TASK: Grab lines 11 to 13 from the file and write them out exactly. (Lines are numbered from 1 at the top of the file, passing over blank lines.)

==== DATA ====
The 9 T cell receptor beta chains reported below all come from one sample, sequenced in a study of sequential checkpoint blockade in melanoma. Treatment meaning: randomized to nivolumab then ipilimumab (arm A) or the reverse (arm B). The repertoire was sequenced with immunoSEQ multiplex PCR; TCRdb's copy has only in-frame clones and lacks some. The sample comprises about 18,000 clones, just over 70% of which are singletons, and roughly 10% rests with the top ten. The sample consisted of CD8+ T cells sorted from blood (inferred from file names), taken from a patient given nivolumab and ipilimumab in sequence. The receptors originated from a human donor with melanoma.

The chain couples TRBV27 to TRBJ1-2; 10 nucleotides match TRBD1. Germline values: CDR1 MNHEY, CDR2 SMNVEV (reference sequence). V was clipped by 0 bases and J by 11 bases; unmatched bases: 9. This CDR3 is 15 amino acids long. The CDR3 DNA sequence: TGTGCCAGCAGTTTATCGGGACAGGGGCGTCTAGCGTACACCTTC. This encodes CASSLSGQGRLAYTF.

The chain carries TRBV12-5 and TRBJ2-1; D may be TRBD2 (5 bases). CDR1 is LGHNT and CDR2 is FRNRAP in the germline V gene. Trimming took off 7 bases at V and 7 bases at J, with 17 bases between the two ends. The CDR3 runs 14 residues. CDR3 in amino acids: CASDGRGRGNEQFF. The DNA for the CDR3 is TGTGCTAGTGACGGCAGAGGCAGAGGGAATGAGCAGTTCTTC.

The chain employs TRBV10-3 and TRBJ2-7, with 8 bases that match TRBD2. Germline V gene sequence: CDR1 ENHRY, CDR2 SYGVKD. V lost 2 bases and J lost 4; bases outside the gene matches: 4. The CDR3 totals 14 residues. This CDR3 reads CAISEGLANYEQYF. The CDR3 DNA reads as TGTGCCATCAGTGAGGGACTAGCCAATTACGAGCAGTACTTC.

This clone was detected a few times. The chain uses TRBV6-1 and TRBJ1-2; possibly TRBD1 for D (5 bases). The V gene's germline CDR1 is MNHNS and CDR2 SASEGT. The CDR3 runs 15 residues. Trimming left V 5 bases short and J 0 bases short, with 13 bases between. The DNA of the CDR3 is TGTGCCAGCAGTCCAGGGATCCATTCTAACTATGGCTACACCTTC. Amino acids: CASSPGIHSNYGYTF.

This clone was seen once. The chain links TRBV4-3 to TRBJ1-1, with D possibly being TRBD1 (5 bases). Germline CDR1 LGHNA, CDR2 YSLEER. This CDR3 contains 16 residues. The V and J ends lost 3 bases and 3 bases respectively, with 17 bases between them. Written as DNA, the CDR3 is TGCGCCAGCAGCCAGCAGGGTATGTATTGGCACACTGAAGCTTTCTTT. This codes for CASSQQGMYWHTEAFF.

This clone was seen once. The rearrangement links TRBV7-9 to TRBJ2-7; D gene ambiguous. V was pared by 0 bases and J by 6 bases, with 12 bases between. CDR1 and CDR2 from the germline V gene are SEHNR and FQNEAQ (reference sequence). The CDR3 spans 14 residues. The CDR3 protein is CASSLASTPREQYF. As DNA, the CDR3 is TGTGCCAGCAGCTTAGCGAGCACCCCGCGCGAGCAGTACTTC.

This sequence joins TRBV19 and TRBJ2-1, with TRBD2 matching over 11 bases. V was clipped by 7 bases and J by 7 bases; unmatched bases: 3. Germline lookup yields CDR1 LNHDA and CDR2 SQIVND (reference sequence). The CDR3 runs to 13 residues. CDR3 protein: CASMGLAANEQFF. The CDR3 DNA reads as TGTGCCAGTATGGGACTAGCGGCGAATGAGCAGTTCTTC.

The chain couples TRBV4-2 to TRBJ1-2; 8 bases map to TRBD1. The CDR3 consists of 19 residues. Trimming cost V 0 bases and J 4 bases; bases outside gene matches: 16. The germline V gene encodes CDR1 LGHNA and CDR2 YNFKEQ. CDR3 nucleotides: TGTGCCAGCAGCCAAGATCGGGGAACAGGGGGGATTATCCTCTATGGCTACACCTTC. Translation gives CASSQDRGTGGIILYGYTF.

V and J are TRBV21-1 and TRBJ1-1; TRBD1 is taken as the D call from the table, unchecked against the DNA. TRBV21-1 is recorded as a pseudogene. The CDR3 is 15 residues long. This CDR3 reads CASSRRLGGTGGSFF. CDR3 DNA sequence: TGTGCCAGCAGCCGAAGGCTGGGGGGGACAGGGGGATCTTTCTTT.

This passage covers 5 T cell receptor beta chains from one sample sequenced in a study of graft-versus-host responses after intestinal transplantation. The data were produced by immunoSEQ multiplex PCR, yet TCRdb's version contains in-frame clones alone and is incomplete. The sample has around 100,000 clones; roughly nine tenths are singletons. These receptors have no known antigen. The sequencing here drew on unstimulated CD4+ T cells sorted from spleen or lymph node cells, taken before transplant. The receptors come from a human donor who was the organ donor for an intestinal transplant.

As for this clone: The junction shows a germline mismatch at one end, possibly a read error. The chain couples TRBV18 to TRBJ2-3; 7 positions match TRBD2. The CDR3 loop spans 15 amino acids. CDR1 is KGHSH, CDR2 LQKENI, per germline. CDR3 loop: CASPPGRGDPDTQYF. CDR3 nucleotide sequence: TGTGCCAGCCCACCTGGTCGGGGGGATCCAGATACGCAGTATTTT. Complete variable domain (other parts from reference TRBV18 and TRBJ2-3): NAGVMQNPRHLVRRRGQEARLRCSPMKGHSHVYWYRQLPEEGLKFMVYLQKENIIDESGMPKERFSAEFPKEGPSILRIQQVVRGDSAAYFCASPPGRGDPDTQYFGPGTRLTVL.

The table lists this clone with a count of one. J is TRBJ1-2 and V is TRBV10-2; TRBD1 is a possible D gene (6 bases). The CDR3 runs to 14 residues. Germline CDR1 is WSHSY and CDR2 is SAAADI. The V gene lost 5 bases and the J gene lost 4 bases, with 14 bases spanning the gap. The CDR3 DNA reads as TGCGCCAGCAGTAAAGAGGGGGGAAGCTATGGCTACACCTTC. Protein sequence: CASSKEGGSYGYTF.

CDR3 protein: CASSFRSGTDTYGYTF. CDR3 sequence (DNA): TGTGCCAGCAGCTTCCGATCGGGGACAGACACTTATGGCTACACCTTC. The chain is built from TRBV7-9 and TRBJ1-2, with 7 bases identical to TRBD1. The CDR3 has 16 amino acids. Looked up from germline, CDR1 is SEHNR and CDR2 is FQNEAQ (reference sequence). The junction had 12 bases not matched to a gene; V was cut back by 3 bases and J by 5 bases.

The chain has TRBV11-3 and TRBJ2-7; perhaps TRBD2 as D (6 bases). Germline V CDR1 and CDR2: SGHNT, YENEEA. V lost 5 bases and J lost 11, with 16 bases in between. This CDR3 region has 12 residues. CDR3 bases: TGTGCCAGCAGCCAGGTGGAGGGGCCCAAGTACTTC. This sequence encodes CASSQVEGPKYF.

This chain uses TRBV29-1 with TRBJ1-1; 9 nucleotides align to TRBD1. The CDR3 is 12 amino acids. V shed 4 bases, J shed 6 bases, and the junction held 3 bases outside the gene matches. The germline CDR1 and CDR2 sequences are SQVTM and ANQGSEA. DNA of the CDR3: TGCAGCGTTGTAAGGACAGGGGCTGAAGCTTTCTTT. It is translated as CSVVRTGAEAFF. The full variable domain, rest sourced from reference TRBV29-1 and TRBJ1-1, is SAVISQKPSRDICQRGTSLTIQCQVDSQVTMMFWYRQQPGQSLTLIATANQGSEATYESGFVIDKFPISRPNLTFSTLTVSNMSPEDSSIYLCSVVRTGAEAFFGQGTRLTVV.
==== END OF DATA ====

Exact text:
This passage covers 5 T cell receptor beta chains from one sample sequenced in a study of graft-versus-host responses after intestinal transplantation. The data were produced by immunoSEQ multiplex PCR, yet TCRdb's version contains in-frame clones alone and is incomplete. The sample has around 100,000 clones; roughly nine tenths are singletons. These receptors have no known antigen. The sequencing here drew on unstimulated CD4+ T cells sorted from spleen or lymph node cells, taken before transplant. The receptors come from a human donor who was the organ donor for an intestinal transplant.

As for this clone: The junction shows a germline mismatch at one end, possibly a read error. The chain couples TRBV18 to TRBJ2-3; 7 positions match TRBD2. The CDR3 loop spans 15 amino acids. CDR1 is KGHSH, CDR2 LQKENI, per germline. CDR3 loop: CASPPGRGDPDTQYF. CDR3 nucleotide sequence: TGTGCCAGCCCACCTGGTCGGGGGGATCCAGATACGCAGTATTTT. Complete variable domain (other parts from reference TRBV18 and TRBJ2-3): NAGVMQNPRHLVRRRGQEARLRCSPMKGHSHVYWYRQLPEEGLKFMVYLQKENIIDESGMPKERFSAEFPKEGPSILRIQQVVRGDSAAYFCASPPGRGDPDTQYFGPGTRLTVL.

The table lists this clone with a count of one. J is TRBJ1-2 and V is TRBV10-2; TRBD1 is a possible D gene (6 bases). The CDR3 runs to 14 residues. Germline CDR1 is WSHSY and CDR2 is SAAADI. The V gene lost 5 bases and the J gene lost 4 bases, with 14 bases spanning the gap. The CDR3 DNA reads as TGCGCCAGCAGTAAAGAGGGGGGAAGCTATGGCTACACCTTC. Protein sequence: CASSKEGGSYGYTF.